Film Reviews

Review: ‘Swagger’

Doc highlights a mélange of genres from hip-hop to samba


Swagger
(France, 84 min.)
Dir. Olivier Babinet

Music video director Babinet’s new doc about teens living in the projects of a French banlieue zeroes in on deadly serious issues with flash and style. Babinet’s movie recalls Baz Luhrmann’s Netflix series The Get Down with its flamboyantly colourful depiction of the South Bronx at the moment when disco, R&B, and funk gave way to hip-hop. Swagger isn’t about music, but it features musical moments and highlights a mélange of genres from hip-hop to samba.

Like The Get Down, Swagger zooms into the ghetto with spectacular, kinetic shots of a project building. It looks mythic, set against a romantically nocturnal cityscape. The camera swoops through a window and into one of the teenage characters’ bedrooms, a visual move that Babinet repeats throughout his film.

Rather than showing us poor black and Arabs adolescents ensnared by a drab, alienated, violent world, he gives them the dignity of transcending and transforming their environment with their dreams, hopes, and above all their individuality. We don’t see them as victims, or sociological statistics.

Much of Swagger consists of the kids talking as if to someone off camera. They deliver their stories, perceptions, and fantasies in soliloquies backgrounded by school staircases, corridors, playgrounds, and private spaces. When one of the teens—say, Elvis Zannou—is on camera, Babinet cuts away to reaction shots of Salimata Gonle or one of the others. But these close-up reactions are in different spaces; it’s as if the teens are linked spiritually and feel each other’s vibes from a distance.

Babinet’s subjects know that they might as well be on a different planet from the cafés of Montparnasse, and they fully realise they are invisible to white French people. “I don’t know any français de souche,” says Astan Gonle. “I don’t even know what that is.” Regis N’Kissi tells the camera, “French people wouldn’t want to live here.” One of the kids talks about the history of colonialism and slavery, laughing ironically about Africans trying to fight off Europeans with spears.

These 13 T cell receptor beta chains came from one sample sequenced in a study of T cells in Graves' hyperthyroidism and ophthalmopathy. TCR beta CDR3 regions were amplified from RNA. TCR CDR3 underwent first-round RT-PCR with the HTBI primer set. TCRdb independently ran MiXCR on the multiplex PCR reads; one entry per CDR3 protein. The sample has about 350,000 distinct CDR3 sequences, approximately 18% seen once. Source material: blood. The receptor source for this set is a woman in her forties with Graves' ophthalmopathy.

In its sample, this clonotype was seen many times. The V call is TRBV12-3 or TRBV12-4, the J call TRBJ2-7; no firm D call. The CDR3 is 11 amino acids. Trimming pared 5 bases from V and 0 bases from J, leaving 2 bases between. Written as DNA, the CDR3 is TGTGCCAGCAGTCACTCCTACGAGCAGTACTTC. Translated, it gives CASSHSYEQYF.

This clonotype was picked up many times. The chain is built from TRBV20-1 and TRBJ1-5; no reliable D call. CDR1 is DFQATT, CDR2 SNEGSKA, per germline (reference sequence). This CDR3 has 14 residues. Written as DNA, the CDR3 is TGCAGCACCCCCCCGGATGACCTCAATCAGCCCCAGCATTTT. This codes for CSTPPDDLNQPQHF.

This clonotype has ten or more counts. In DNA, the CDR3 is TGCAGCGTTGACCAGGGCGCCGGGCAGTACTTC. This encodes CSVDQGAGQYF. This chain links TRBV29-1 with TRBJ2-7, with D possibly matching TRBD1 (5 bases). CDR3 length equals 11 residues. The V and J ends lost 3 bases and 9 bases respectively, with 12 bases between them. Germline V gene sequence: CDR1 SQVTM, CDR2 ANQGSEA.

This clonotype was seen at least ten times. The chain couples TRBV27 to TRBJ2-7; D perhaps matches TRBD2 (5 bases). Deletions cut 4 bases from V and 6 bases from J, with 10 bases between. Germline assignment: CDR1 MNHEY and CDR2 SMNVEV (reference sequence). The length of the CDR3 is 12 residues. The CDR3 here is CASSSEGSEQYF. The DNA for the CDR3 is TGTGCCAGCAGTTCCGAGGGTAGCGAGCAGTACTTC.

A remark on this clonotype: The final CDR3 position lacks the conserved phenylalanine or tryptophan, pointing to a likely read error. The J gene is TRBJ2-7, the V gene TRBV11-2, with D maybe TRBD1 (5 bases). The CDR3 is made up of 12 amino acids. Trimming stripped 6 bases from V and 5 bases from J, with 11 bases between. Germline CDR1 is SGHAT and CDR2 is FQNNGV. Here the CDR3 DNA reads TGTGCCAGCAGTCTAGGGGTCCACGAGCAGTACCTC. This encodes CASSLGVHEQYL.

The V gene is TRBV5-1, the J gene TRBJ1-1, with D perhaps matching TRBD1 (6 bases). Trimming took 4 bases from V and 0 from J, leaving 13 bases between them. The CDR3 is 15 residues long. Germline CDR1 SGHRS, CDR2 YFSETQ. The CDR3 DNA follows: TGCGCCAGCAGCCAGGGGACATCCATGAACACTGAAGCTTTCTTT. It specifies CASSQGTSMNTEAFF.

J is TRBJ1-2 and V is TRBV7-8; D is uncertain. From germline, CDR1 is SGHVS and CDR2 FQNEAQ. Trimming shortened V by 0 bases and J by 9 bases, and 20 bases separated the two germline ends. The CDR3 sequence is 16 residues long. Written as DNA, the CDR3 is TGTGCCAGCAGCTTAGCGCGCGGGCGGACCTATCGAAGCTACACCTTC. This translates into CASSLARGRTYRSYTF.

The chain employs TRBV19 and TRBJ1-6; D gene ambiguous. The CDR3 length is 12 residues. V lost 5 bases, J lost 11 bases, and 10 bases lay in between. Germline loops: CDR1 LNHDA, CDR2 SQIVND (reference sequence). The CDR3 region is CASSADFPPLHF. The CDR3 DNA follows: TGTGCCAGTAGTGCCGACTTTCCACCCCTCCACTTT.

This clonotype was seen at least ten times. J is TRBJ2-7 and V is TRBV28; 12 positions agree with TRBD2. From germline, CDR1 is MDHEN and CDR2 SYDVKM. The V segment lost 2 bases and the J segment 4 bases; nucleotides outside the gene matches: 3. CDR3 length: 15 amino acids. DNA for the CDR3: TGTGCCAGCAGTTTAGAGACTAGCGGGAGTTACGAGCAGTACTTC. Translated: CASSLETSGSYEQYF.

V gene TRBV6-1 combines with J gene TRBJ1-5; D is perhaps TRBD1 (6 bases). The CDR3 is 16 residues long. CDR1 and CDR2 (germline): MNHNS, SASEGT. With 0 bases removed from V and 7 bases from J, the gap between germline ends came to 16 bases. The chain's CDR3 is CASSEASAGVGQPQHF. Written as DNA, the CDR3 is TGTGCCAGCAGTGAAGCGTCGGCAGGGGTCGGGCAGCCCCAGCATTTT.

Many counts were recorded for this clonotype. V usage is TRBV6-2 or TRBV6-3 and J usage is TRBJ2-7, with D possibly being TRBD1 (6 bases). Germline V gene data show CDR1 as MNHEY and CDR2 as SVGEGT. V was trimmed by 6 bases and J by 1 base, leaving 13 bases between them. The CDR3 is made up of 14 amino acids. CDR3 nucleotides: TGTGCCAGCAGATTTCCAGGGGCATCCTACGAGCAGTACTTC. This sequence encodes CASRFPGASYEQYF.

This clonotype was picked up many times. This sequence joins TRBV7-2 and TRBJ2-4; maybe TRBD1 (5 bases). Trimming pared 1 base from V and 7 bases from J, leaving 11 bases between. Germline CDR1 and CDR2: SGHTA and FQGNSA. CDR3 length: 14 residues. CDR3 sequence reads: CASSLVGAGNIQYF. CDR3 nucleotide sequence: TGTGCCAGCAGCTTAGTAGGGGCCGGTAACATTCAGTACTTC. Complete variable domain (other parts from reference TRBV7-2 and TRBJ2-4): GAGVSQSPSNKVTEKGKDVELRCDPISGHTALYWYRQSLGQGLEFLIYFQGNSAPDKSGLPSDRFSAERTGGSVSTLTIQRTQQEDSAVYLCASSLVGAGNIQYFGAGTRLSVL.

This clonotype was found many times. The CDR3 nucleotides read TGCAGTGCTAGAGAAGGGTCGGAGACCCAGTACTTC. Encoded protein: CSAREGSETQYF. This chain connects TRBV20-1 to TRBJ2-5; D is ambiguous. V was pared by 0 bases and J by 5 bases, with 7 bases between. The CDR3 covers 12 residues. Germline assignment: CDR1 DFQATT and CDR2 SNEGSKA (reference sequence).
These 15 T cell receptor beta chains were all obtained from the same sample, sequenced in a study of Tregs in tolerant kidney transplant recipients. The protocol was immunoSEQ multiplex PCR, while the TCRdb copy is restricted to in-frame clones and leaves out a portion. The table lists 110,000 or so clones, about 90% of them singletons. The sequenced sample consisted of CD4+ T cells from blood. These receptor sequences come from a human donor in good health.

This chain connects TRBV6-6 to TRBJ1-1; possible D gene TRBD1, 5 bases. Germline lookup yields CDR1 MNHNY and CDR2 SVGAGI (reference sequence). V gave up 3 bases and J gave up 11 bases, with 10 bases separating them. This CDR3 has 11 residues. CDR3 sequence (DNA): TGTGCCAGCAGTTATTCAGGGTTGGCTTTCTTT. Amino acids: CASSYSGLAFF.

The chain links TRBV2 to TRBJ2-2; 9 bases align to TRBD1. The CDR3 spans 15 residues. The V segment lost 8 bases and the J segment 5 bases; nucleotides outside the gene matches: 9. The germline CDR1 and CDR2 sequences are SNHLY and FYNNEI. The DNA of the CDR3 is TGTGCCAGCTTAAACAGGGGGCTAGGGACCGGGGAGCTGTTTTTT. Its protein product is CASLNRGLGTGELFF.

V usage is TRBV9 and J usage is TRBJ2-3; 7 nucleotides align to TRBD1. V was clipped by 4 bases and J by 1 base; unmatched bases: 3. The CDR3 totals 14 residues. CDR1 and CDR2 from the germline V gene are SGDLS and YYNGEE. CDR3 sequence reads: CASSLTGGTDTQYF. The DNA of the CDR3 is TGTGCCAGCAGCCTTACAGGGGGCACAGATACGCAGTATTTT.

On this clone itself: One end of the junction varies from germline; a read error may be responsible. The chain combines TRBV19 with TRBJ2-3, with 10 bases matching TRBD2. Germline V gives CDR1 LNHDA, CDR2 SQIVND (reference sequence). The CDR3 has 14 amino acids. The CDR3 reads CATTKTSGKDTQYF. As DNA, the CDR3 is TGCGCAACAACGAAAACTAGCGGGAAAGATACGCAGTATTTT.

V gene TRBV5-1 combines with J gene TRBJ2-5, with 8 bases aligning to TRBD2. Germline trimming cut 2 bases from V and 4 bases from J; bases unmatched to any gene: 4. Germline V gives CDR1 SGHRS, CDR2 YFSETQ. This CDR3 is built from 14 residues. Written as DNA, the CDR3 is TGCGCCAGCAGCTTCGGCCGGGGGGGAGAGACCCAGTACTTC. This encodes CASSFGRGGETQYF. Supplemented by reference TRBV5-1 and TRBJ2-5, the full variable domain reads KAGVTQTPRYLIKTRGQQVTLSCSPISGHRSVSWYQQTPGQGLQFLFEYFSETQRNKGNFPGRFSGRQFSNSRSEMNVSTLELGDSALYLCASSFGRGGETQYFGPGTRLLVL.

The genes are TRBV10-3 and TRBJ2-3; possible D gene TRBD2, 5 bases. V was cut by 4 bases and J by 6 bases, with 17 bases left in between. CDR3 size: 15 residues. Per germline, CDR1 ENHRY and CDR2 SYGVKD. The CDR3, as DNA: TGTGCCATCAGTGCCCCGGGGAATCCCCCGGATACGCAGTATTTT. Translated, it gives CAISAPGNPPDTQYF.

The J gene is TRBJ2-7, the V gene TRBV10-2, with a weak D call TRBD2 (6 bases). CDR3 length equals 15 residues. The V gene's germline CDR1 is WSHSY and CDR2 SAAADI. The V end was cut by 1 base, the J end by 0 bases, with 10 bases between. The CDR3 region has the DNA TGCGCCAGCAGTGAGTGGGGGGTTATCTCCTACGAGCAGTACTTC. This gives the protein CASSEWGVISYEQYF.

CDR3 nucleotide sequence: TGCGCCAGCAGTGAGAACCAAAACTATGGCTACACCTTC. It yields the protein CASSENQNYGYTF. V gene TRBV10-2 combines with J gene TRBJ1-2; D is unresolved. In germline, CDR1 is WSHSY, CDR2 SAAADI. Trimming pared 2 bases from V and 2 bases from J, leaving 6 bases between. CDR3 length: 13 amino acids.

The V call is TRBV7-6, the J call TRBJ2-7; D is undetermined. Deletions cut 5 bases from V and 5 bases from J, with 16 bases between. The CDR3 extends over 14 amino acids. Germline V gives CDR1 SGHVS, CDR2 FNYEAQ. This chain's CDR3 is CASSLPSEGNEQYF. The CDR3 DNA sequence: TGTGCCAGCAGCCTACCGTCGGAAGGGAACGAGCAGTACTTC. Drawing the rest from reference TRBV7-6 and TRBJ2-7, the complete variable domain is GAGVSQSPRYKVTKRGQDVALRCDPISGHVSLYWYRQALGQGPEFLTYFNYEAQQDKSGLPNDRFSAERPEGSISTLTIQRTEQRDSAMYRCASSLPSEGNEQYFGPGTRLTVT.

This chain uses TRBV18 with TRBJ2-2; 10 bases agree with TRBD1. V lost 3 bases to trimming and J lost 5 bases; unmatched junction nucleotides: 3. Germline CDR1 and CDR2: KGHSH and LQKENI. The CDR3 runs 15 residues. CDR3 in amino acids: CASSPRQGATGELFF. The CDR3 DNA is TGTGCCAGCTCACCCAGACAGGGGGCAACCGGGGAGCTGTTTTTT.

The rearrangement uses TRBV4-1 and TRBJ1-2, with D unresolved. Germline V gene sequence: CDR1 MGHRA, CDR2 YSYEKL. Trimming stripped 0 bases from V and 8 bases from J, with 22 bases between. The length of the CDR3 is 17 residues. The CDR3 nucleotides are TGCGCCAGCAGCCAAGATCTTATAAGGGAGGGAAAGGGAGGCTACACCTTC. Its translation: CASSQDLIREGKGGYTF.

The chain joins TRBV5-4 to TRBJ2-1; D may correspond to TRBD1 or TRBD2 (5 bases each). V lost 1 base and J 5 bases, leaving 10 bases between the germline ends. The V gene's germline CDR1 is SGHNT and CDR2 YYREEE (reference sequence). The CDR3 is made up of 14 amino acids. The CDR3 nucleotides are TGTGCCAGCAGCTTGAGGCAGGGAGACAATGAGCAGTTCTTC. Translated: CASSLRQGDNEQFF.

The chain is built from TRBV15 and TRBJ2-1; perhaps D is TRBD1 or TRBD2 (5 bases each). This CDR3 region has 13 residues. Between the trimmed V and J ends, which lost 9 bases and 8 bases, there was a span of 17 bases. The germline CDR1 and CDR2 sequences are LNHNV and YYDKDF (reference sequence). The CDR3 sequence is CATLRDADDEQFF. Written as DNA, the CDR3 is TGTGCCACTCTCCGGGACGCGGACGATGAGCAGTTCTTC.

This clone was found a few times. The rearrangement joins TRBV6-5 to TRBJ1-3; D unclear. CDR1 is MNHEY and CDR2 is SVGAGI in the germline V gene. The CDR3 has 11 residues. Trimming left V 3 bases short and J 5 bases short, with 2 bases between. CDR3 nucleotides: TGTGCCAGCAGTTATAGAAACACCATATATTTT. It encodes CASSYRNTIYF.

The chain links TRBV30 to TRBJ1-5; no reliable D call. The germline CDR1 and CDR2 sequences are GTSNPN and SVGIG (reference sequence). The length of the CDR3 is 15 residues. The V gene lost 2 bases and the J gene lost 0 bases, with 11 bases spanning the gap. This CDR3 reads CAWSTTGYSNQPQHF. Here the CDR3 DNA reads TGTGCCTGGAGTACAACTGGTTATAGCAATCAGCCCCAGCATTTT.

The boys and girls of the banlieue understand where they are located on the socioeconomic map, living in a place plagued by gang riots eleven years ago. But the movie focuses on their individual lives in their self-contained world, highlighting their preoccupations with loneliness, relationships, sex, romance, village life versus town life—and, in the case of the fashionable Regis N’Kissi, Beyoncé’s designer outfits, the way you dress, and the right way to walk. In the film’s signature fantasy scene, Regis, stylishly coiffed and dressed to kill, sashays like a superstar with an improvised entourage through a gaggle of gawking students.

As the movie advances, we see and hear various wish fulfillment and fear fantasies. One girl dreams she won the lottery; another has a nightmare about her family getting shot to death. The somewhat punky Salimata Gonle chats about kissing and laughs at her fantasy of being Obama and dropping bombs everywhere. Shy little Aissatou Dia, who contrasts sharply with Salimata’s and Regis’s bravado, worries about her introverted nature.

Babinet’s refined compositions and lighting build an aesthetic that makes the ’hood more seductive than sinister and depressing, just as Spike Lee did in Do the Right Thing. Musical and fantasy sequences help in that regard as well. A Gene Kelly-esque musical number stars a dapper Arab kid, Paul Turgot, wielding a red umbrella, while the most radical fantasy sequence involves alien spaceships attacking the projects.

Although the talk-driven Swagger could use more action and interaction, Babinet’s movie plays as an intimate and compelling experience of the kind of neighbourhood that could become even more challenged as the Trumps, Farages, and Le Pens of the world ascend to power.

Maurie Alioff writes about movies for publications off- and on-line, and is a screenwriter currently collaborating on a documentary featuring Bob Marley’s granddaughter while researching other Jamaica-related projects, including a magical-realist crime story drawing on stories he hears on the island. He has written for radio, journals and TV, taught screenwriting and been a contributing editor to various magazines.

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